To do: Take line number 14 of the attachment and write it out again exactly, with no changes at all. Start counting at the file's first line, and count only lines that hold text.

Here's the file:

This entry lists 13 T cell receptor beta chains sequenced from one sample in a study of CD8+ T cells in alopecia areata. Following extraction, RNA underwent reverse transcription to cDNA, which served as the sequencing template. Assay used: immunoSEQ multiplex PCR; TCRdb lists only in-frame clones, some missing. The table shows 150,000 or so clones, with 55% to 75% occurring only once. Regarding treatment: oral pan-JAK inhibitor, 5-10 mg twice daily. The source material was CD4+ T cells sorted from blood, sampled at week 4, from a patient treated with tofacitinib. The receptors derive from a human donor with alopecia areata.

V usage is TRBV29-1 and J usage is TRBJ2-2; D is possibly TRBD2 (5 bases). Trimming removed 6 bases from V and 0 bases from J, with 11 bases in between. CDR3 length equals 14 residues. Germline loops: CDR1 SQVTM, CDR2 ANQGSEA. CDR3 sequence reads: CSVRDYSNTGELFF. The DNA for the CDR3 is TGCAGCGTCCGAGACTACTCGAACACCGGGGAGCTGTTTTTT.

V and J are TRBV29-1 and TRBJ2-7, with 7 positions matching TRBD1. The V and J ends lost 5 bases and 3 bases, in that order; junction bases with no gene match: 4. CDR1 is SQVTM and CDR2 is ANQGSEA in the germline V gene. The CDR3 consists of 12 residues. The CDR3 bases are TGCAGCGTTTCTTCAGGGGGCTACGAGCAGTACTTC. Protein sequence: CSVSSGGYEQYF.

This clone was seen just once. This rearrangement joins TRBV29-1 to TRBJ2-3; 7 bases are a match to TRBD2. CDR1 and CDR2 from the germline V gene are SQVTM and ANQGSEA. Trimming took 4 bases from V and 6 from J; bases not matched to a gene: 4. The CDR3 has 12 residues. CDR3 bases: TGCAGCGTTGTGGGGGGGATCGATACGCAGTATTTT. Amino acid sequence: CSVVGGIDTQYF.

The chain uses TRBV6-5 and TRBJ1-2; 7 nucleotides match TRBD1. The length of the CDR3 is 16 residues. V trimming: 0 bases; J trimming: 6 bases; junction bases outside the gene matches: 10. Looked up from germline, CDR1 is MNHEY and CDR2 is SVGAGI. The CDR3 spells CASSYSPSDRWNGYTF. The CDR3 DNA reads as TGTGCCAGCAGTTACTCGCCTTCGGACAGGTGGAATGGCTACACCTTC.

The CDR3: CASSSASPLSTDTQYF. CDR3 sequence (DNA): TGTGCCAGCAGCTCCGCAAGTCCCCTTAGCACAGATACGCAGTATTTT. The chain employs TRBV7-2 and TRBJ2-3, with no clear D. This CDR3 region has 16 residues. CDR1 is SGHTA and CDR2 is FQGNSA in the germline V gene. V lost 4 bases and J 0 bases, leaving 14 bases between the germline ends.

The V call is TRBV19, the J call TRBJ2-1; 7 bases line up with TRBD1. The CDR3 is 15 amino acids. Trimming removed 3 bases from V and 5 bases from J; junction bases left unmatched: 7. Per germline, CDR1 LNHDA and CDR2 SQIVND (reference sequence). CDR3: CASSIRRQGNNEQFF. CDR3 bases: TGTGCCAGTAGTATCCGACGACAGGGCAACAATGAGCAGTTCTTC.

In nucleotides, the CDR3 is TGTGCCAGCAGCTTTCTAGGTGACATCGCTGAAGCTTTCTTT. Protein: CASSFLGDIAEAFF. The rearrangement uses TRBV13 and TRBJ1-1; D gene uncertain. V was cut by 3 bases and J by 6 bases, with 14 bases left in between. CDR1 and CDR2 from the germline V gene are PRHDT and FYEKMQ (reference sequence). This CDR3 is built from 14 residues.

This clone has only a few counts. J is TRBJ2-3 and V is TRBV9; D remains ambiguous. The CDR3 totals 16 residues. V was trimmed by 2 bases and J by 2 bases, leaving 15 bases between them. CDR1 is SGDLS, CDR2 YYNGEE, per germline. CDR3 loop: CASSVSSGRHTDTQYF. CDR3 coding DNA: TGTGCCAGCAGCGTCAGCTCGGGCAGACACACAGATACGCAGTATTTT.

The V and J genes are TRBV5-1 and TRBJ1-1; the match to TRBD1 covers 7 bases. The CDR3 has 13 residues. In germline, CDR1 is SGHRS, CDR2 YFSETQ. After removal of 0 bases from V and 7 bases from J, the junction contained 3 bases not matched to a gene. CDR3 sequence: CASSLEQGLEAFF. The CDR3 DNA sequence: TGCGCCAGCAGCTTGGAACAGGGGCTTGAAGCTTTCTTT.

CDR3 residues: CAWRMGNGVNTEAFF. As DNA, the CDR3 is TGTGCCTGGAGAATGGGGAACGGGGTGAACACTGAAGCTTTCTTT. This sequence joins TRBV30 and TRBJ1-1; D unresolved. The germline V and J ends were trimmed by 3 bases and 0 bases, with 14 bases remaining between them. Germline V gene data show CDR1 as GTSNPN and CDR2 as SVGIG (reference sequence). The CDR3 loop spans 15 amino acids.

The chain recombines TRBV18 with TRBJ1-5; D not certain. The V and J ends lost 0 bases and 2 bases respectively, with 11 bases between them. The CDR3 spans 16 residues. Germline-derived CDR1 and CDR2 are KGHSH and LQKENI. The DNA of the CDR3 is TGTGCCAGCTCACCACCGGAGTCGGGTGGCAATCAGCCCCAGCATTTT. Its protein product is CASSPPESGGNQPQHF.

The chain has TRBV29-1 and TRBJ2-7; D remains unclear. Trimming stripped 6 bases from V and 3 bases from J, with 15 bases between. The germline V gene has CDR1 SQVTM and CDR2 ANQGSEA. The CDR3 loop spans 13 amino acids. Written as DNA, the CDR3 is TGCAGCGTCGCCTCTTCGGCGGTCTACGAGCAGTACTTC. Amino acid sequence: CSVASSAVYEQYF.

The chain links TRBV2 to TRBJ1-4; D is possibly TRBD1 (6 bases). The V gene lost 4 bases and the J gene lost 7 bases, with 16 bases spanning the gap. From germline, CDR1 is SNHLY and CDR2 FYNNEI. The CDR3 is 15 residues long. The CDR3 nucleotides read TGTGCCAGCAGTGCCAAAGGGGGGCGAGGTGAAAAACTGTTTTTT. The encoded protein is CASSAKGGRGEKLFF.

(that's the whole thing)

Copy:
The chain links TRBV2 to TRBJ1-4; D is possibly TRBD1 (6 bases). The V gene lost 4 bases and the J gene lost 7 bases, with 16 bases spanning the gap. From germline, CDR1 is SNHLY and CDR2 FYNNEI. The CDR3 is 15 residues long. The CDR3 nucleotides read TGTGCCAGCAGTGCCAAAGGGGGGCGAGGTGAAAAACTGTTTTTT. The encoded protein is CASSAKGGRGEKLFF.